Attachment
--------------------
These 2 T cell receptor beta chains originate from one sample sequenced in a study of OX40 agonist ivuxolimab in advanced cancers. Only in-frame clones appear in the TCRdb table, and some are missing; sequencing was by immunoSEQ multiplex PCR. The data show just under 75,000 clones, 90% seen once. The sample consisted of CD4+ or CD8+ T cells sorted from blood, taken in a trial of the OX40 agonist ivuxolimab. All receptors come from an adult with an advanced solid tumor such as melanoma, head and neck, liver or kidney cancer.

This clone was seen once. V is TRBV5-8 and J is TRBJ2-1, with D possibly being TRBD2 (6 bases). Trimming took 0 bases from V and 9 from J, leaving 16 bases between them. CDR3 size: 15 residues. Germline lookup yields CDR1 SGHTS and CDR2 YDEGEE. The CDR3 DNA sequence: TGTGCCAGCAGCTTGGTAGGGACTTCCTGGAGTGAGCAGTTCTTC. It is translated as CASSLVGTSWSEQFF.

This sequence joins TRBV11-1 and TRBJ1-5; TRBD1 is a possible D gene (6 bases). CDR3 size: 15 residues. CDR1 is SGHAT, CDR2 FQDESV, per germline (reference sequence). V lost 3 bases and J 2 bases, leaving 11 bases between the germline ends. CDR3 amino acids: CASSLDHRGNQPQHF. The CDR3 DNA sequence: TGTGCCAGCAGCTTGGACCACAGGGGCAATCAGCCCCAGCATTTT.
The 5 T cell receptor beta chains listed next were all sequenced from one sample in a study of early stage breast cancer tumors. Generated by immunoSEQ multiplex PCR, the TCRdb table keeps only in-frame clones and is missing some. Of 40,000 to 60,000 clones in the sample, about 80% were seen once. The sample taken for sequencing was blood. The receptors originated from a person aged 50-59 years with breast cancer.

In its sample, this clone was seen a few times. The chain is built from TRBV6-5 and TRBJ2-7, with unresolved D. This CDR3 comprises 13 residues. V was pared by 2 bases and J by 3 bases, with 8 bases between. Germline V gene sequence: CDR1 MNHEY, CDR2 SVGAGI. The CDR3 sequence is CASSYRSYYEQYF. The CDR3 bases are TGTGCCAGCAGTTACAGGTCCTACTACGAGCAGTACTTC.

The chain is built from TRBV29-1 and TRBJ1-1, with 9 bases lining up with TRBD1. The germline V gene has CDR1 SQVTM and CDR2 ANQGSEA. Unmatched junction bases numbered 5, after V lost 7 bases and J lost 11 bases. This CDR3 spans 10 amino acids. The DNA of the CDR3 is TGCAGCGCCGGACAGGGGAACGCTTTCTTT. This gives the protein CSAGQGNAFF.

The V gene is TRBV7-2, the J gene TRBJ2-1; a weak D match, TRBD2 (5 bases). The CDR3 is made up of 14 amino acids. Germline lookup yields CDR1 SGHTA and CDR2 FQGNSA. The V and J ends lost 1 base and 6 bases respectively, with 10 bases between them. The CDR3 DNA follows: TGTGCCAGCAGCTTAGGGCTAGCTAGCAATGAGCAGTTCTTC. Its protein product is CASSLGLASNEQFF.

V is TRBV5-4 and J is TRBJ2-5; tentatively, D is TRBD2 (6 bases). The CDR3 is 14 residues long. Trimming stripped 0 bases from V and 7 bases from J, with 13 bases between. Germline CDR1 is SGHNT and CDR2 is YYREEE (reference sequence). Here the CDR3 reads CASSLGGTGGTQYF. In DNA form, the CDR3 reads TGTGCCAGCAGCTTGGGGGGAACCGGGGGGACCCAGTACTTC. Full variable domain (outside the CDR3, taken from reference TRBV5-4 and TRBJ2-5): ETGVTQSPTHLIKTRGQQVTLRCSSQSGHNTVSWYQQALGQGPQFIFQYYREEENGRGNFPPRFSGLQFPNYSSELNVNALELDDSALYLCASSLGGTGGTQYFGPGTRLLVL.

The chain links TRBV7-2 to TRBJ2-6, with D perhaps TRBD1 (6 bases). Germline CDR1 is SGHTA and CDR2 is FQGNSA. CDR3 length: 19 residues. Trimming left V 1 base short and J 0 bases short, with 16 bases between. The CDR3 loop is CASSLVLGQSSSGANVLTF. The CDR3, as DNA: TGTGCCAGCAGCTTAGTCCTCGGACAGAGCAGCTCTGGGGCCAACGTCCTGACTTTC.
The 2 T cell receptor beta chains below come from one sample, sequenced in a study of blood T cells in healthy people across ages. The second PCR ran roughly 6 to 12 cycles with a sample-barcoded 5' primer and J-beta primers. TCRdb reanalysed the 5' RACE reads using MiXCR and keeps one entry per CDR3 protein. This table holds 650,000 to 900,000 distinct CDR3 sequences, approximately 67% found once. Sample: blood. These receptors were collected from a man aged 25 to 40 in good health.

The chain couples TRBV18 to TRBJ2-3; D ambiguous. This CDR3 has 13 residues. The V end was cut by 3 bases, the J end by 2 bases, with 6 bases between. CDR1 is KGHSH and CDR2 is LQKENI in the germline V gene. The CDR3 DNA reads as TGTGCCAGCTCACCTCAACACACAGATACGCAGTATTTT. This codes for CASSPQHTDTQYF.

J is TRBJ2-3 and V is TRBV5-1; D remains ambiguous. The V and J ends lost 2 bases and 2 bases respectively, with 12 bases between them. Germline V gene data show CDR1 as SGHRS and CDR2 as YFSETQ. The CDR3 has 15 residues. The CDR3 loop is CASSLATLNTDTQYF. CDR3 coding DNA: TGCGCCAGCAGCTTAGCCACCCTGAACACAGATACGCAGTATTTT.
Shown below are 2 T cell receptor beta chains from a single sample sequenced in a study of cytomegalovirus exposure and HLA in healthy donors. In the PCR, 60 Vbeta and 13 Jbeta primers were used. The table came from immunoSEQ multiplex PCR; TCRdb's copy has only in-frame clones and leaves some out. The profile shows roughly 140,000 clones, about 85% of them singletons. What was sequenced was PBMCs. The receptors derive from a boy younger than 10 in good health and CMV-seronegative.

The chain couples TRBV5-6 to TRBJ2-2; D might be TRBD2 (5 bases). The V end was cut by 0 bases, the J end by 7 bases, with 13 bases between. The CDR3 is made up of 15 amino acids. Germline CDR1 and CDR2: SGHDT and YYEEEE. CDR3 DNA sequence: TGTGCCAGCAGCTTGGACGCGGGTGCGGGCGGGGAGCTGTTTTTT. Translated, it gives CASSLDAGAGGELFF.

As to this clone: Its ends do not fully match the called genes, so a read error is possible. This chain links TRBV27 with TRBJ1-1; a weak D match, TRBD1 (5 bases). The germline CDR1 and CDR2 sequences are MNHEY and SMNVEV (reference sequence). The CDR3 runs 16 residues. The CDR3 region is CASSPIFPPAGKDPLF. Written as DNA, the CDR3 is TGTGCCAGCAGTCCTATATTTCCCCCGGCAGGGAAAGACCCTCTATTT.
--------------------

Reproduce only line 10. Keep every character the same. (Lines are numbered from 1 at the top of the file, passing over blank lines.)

The 2 T cell receptor beta chains below come from one sample, sequenced in a study of blood T cells in healthy people across ages. The second PCR ran roughly 6 to 12 cycles with a sample-barcoded 5' primer and J-beta primers. TCRdb reanalysed the 5' RACE reads using MiXCR and keeps one entry per CDR3 protein. This table holds 650,000 to 900,000 distinct CDR3 sequences, approximately 67% found once. Sample: blood. These receptors were collected from a man aged 25 to 40 in good health.